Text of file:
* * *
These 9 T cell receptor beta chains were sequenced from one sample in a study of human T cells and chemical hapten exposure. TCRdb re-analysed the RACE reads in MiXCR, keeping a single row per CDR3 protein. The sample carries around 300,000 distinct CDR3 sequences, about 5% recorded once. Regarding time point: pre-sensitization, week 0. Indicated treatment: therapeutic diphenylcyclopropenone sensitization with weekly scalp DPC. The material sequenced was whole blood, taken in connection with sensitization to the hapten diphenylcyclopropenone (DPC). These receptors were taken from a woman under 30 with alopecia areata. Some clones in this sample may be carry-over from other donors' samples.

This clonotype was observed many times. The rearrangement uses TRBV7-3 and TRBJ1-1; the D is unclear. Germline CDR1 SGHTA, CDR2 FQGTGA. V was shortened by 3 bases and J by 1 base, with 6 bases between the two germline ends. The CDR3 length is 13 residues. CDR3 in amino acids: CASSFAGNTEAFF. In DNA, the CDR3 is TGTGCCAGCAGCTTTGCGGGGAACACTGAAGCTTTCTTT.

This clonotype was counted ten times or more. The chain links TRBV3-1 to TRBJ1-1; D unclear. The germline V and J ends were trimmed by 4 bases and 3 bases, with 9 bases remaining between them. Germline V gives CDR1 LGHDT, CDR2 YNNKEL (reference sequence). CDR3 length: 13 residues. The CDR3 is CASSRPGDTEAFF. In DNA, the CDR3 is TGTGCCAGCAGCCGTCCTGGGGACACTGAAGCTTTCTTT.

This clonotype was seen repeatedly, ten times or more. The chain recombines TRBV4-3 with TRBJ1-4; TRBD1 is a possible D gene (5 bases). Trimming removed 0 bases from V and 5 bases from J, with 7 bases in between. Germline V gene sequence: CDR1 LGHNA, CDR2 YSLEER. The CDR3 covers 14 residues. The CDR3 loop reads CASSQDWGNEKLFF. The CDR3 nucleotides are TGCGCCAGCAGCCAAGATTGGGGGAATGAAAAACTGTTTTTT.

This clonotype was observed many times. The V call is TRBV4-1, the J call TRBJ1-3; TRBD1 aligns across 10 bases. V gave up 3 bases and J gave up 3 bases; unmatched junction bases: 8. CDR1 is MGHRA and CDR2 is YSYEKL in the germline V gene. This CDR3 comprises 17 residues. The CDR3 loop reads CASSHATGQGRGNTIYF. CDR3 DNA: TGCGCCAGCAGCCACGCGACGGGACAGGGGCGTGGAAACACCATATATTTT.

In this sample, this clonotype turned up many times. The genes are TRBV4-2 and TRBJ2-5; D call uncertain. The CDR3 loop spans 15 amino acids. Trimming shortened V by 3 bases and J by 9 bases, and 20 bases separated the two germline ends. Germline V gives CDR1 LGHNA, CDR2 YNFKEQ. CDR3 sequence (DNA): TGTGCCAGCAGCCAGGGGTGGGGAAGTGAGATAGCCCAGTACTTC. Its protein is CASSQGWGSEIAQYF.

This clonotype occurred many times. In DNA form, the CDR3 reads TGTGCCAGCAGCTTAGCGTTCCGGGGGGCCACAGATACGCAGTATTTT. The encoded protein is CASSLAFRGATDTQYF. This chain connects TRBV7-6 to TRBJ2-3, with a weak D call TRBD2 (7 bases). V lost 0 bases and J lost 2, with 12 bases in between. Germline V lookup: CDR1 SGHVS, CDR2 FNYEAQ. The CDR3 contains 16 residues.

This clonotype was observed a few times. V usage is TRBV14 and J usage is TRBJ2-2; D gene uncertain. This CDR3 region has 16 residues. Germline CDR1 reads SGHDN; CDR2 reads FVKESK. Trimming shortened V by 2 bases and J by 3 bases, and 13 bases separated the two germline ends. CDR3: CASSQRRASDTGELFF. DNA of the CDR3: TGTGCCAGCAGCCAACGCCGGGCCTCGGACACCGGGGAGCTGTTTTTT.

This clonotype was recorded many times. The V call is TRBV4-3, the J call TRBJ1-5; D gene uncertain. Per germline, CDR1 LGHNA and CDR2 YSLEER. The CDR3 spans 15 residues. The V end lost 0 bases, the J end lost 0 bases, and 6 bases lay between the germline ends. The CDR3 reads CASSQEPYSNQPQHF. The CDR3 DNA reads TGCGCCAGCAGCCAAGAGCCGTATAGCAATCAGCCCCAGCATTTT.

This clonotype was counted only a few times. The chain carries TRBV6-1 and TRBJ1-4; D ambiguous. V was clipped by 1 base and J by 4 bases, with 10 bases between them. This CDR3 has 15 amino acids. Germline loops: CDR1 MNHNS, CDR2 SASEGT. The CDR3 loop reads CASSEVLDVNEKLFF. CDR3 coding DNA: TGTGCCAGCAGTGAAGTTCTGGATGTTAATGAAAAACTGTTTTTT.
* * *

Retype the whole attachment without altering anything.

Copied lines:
These 9 T cell receptor beta chains were sequenced from one sample in a study of human T cells and chemical hapten exposure. TCRdb re-analysed the RACE reads in MiXCR, keeping a single row per CDR3 protein. The sample carries around 300,000 distinct CDR3 sequences, about 5% recorded once. Regarding time point: pre-sensitization, week 0. Indicated treatment: therapeutic diphenylcyclopropenone sensitization with weekly scalp DPC. The material sequenced was whole blood, taken in connection with sensitization to the hapten diphenylcyclopropenone (DPC). These receptors were taken from a woman under 30 with alopecia areata. Some clones in this sample may be carry-over from other donors' samples.

This clonotype was observed many times. The rearrangement uses TRBV7-3 and TRBJ1-1; the D is unclear. Germline CDR1 SGHTA, CDR2 FQGTGA. V was shortened by 3 bases and J by 1 base, with 6 bases between the two germline ends. The CDR3 length is 13 residues. CDR3 in amino acids: CASSFAGNTEAFF. In DNA, the CDR3 is TGTGCCAGCAGCTTTGCGGGGAACACTGAAGCTTTCTTT.

This clonotype was counted ten times or more. The chain links TRBV3-1 to TRBJ1-1; D unclear. The germline V and J ends were trimmed by 4 bases and 3 bases, with 9 bases remaining between them. Germline V gives CDR1 LGHDT, CDR2 YNNKEL (reference sequence). CDR3 length: 13 residues. The CDR3 is CASSRPGDTEAFF. In DNA, the CDR3 is TGTGCCAGCAGCCGTCCTGGGGACACTGAAGCTTTCTTT.

This clonotype was seen repeatedly, ten times or more. The chain recombines TRBV4-3 with TRBJ1-4; TRBD1 is a possible D gene (5 bases). Trimming removed 0 bases from V and 5 bases from J, with 7 bases in between. Germline V gene sequence: CDR1 LGHNA, CDR2 YSLEER. The CDR3 covers 14 residues. The CDR3 loop reads CASSQDWGNEKLFF. The CDR3 nucleotides are TGCGCCAGCAGCCAAGATTGGGGGAATGAAAAACTGTTTTTT.

This clonotype was observed many times. The V call is TRBV4-1, the J call TRBJ1-3; TRBD1 aligns across 10 bases. V gave up 3 bases and J gave up 3 bases; unmatched junction bases: 8. CDR1 is MGHRA and CDR2 is YSYEKL in the germline V gene. This CDR3 comprises 17 residues. The CDR3 loop reads CASSHATGQGRGNTIYF. CDR3 DNA: TGCGCCAGCAGCCACGCGACGGGACAGGGGCGTGGAAACACCATATATTTT.

In this sample, this clonotype turned up many times. The genes are TRBV4-2 and TRBJ2-5; D call uncertain. The CDR3 loop spans 15 amino acids. Trimming shortened V by 3 bases and J by 9 bases, and 20 bases separated the two germline ends. Germline V gives CDR1 LGHNA, CDR2 YNFKEQ. CDR3 sequence (DNA): TGTGCCAGCAGCCAGGGGTGGGGAAGTGAGATAGCCCAGTACTTC. Its protein is CASSQGWGSEIAQYF.

This clonotype occurred many times. In DNA form, the CDR3 reads TGTGCCAGCAGCTTAGCGTTCCGGGGGGCCACAGATACGCAGTATTTT. The encoded protein is CASSLAFRGATDTQYF. This chain connects TRBV7-6 to TRBJ2-3, with a weak D call TRBD2 (7 bases). V lost 0 bases and J lost 2, with 12 bases in between. Germline V lookup: CDR1 SGHVS, CDR2 FNYEAQ. The CDR3 contains 16 residues.

This clonotype was observed a few times. V usage is TRBV14 and J usage is TRBJ2-2; D gene uncertain. This CDR3 region has 16 residues. Germline CDR1 reads SGHDN; CDR2 reads FVKESK. Trimming shortened V by 2 bases and J by 3 bases, and 13 bases separated the two germline ends. CDR3: CASSQRRASDTGELFF. DNA of the CDR3: TGTGCCAGCAGCCAACGCCGGGCCTCGGACACCGGGGAGCTGTTTTTT.

This clonotype was recorded many times. The V call is TRBV4-3, the J call TRBJ1-5; D gene uncertain. Per germline, CDR1 LGHNA and CDR2 YSLEER. The CDR3 spans 15 residues. The V end lost 0 bases, the J end lost 0 bases, and 6 bases lay between the germline ends. The CDR3 reads CASSQEPYSNQPQHF. The CDR3 DNA reads TGCGCCAGCAGCCAAGAGCCGTATAGCAATCAGCCCCAGCATTTT.

This clonotype was counted only a few times. The chain carries TRBV6-1 and TRBJ1-4; D ambiguous. V was clipped by 1 base and J by 4 bases, with 10 bases between them. This CDR3 has 15 amino acids. Germline loops: CDR1 MNHNS, CDR2 SASEGT. The CDR3 loop reads CASSEVLDVNEKLFF. CDR3 coding DNA: TGTGCCAGCAGTGAAGTTCTGGATGTTAATGAAAAACTGTTTTTT.